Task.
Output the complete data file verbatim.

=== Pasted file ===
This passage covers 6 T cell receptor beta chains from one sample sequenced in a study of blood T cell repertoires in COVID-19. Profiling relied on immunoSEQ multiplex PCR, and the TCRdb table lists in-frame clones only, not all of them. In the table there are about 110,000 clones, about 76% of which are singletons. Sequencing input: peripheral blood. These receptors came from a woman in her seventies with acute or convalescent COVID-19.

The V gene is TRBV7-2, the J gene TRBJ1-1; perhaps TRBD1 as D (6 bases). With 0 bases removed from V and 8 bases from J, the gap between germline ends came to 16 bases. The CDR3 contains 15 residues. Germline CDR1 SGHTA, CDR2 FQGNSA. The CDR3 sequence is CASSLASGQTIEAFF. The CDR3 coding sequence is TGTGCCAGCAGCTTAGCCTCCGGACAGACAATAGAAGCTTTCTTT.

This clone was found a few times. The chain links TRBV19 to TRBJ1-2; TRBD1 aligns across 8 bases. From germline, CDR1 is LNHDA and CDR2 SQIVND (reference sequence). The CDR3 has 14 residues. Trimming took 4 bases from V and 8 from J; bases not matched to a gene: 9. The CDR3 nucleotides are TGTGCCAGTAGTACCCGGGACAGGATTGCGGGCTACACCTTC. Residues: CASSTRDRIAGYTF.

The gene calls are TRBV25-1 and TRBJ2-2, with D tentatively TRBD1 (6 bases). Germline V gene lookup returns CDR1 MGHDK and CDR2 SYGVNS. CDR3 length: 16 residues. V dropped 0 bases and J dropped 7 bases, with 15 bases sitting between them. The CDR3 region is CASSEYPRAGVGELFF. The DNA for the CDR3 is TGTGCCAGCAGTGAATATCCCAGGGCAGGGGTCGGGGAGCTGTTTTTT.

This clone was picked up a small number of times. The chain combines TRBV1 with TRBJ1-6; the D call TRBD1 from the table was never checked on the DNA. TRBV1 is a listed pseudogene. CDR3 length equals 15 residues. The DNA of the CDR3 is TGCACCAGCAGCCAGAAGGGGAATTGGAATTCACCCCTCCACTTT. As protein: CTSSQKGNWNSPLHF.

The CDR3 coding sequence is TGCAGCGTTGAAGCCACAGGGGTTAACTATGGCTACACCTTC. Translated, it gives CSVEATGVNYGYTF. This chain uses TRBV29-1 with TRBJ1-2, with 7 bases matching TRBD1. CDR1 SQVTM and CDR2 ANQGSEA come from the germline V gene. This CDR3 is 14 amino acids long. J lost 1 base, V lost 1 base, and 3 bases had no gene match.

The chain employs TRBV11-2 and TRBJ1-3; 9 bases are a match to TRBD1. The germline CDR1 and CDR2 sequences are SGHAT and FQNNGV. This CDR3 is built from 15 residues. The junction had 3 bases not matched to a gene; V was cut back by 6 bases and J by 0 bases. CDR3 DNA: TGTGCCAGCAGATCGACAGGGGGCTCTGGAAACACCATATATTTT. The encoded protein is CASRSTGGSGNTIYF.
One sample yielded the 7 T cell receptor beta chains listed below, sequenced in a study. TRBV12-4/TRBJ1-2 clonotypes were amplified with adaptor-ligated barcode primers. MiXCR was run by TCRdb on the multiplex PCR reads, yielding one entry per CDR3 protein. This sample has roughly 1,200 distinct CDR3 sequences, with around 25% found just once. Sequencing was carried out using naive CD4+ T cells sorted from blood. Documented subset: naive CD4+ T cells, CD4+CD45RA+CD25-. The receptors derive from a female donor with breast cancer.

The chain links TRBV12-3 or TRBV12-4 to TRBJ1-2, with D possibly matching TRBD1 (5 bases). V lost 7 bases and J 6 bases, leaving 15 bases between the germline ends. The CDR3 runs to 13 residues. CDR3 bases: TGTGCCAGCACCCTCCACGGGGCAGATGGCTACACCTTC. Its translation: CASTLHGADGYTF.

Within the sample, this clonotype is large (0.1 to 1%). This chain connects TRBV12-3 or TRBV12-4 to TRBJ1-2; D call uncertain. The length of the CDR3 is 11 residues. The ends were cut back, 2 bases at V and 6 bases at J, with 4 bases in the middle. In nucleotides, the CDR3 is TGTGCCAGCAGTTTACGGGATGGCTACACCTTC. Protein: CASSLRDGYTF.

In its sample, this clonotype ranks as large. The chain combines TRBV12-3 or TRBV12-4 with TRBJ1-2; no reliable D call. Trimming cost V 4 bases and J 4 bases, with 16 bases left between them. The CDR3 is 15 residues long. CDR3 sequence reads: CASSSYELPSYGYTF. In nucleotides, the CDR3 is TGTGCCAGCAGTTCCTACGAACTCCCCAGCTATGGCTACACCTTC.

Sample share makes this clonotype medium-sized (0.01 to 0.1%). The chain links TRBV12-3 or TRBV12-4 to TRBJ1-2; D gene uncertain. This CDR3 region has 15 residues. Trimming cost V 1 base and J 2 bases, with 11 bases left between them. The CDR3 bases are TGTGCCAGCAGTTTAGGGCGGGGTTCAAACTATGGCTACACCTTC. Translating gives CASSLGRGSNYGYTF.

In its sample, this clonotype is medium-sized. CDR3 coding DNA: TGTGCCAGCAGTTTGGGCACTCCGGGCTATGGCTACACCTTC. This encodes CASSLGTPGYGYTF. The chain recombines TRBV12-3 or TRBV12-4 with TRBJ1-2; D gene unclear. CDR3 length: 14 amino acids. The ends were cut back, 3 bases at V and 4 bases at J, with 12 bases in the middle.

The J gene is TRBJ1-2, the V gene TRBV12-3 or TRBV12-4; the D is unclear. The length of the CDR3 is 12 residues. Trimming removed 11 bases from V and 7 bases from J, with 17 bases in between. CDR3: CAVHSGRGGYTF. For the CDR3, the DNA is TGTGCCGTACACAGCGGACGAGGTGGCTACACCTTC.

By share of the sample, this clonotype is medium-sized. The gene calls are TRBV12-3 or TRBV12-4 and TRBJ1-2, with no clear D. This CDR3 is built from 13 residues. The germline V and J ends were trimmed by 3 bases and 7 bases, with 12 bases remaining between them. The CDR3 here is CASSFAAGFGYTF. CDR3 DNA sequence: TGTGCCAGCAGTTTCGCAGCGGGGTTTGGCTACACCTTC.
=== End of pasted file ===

This passage covers 6 T cell receptor beta chains from one sample sequenced in a study of blood T cell repertoires in COVID-19. Profiling relied on immunoSEQ multiplex PCR, and the TCRdb table lists in-frame clones only, not all of them. In the table there are about 110,000 clones, about 76% of which are singletons. Sequencing input: peripheral blood. These receptors came from a woman in her seventies with acute or convalescent COVID-19.

The V gene is TRBV7-2, the J gene TRBJ1-1; perhaps TRBD1 as D (6 bases). With 0 bases removed from V and 8 bases from J, the gap between germline ends came to 16 bases. The CDR3 contains 15 residues. Germline CDR1 SGHTA, CDR2 FQGNSA. The CDR3 sequence is CASSLASGQTIEAFF. The CDR3 coding sequence is TGTGCCAGCAGCTTAGCCTCCGGACAGACAATAGAAGCTTTCTTT.

This clone was found a few times. The chain links TRBV19 to TRBJ1-2; TRBD1 aligns across 8 bases. From germline, CDR1 is LNHDA and CDR2 SQIVND (reference sequence). The CDR3 has 14 residues. Trimming took 4 bases from V and 8 from J; bases not matched to a gene: 9. The CDR3 nucleotides are TGTGCCAGTAGTACCCGGGACAGGATTGCGGGCTACACCTTC. Residues: CASSTRDRIAGYTF.

The gene calls are TRBV25-1 and TRBJ2-2, with D tentatively TRBD1 (6 bases). Germline V gene lookup returns CDR1 MGHDK and CDR2 SYGVNS. CDR3 length: 16 residues. V dropped 0 bases and J dropped 7 bases, with 15 bases sitting between them. The CDR3 region is CASSEYPRAGVGELFF. The DNA for the CDR3 is TGTGCCAGCAGTGAATATCCCAGGGCAGGGGTCGGGGAGCTGTTTTTT.

This clone was picked up a small number of times. The chain combines TRBV1 with TRBJ1-6; the D call TRBD1 from the table was never checked on the DNA. TRBV1 is a listed pseudogene. CDR3 length equals 15 residues. The DNA of the CDR3 is TGCACCAGCAGCCAGAAGGGGAATTGGAATTCACCCCTCCACTTT. As protein: CTSSQKGNWNSPLHF.

The CDR3 coding sequence is TGCAGCGTTGAAGCCACAGGGGTTAACTATGGCTACACCTTC. Translated, it gives CSVEATGVNYGYTF. This chain uses TRBV29-1 with TRBJ1-2, with 7 bases matching TRBD1. CDR1 SQVTM and CDR2 ANQGSEA come from the germline V gene. This CDR3 is 14 amino acids long. J lost 1 base, V lost 1 base, and 3 bases had no gene match.

The chain employs TRBV11-2 and TRBJ1-3; 9 bases are a match to TRBD1. The germline CDR1 and CDR2 sequences are SGHAT and FQNNGV. This CDR3 is built from 15 residues. The junction had 3 bases not matched to a gene; V was cut back by 6 bases and J by 0 bases. CDR3 DNA: TGTGCCAGCAGATCGACAGGGGGCTCTGGAAACACCATATATTTT. The encoded protein is CASRSTGGSGNTIYF.
One sample yielded the 7 T cell receptor beta chains listed below, sequenced in a study. TRBV12-4/TRBJ1-2 clonotypes were amplified with adaptor-ligated barcode primers. MiXCR was run by TCRdb on the multiplex PCR reads, yielding one entry per CDR3 protein. This sample has roughly 1,200 distinct CDR3 sequences, with around 25% found just once. Sequencing was carried out using naive CD4+ T cells sorted from blood. Documented subset: naive CD4+ T cells, CD4+CD45RA+CD25-. The receptors derive from a female donor with breast cancer.

The chain links TRBV12-3 or TRBV12-4 to TRBJ1-2, with D possibly matching TRBD1 (5 bases). V lost 7 bases and J 6 bases, leaving 15 bases between the germline ends. The CDR3 runs to 13 residues. CDR3 bases: TGTGCCAGCACCCTCCACGGGGCAGATGGCTACACCTTC. Its translation: CASTLHGADGYTF.

Within the sample, this clonotype is large (0.1 to 1%). This chain connects TRBV12-3 or TRBV12-4 to TRBJ1-2; D call uncertain. The length of the CDR3 is 11 residues. The ends were cut back, 2 bases at V and 6 bases at J, with 4 bases in the middle. In nucleotides, the CDR3 is TGTGCCAGCAGTTTACGGGATGGCTACACCTTC. Protein: CASSLRDGYTF.

In its sample, this clonotype ranks as large. The chain combines TRBV12-3 or TRBV12-4 with TRBJ1-2; no reliable D call. Trimming cost V 4 bases and J 4 bases, with 16 bases left between them. The CDR3 is 15 residues long. CDR3 sequence reads: CASSSYELPSYGYTF. In nucleotides, the CDR3 is TGTGCCAGCAGTTCCTACGAACTCCCCAGCTATGGCTACACCTTC.

Sample share makes this clonotype medium-sized (0.01 to 0.1%). The chain links TRBV12-3 or TRBV12-4 to TRBJ1-2; D gene uncertain. This CDR3 region has 15 residues. Trimming cost V 1 base and J 2 bases, with 11 bases left between them. The CDR3 bases are TGTGCCAGCAGTTTAGGGCGGGGTTCAAACTATGGCTACACCTTC. Translating gives CASSLGRGSNYGYTF.

In its sample, this clonotype is medium-sized. CDR3 coding DNA: TGTGCCAGCAGTTTGGGCACTCCGGGCTATGGCTACACCTTC. This encodes CASSLGTPGYGYTF. The chain recombines TRBV12-3 or TRBV12-4 with TRBJ1-2; D gene unclear. CDR3 length: 14 amino acids. The ends were cut back, 3 bases at V and 4 bases at J, with 12 bases in the middle.

The J gene is TRBJ1-2, the V gene TRBV12-3 or TRBV12-4; the D is unclear. The length of the CDR3 is 12 residues. Trimming removed 11 bases from V and 7 bases from J, with 17 bases in between. CDR3: CAVHSGRGGYTF. For the CDR3, the DNA is TGTGCCGTACACAGCGGACGAGGTGGCTACACCTTC.

By share of the sample, this clonotype is medium-sized. The gene calls are TRBV12-3 or TRBV12-4 and TRBJ1-2, with no clear D. This CDR3 is built from 13 residues. The germline V and J ends were trimmed by 3 bases and 7 bases, with 12 bases remaining between them. The CDR3 here is CASSFAAGFGYTF. CDR3 DNA sequence: TGTGCCAGCAGTTTCGCAGCGGGGTTTGGCTACACCTTC.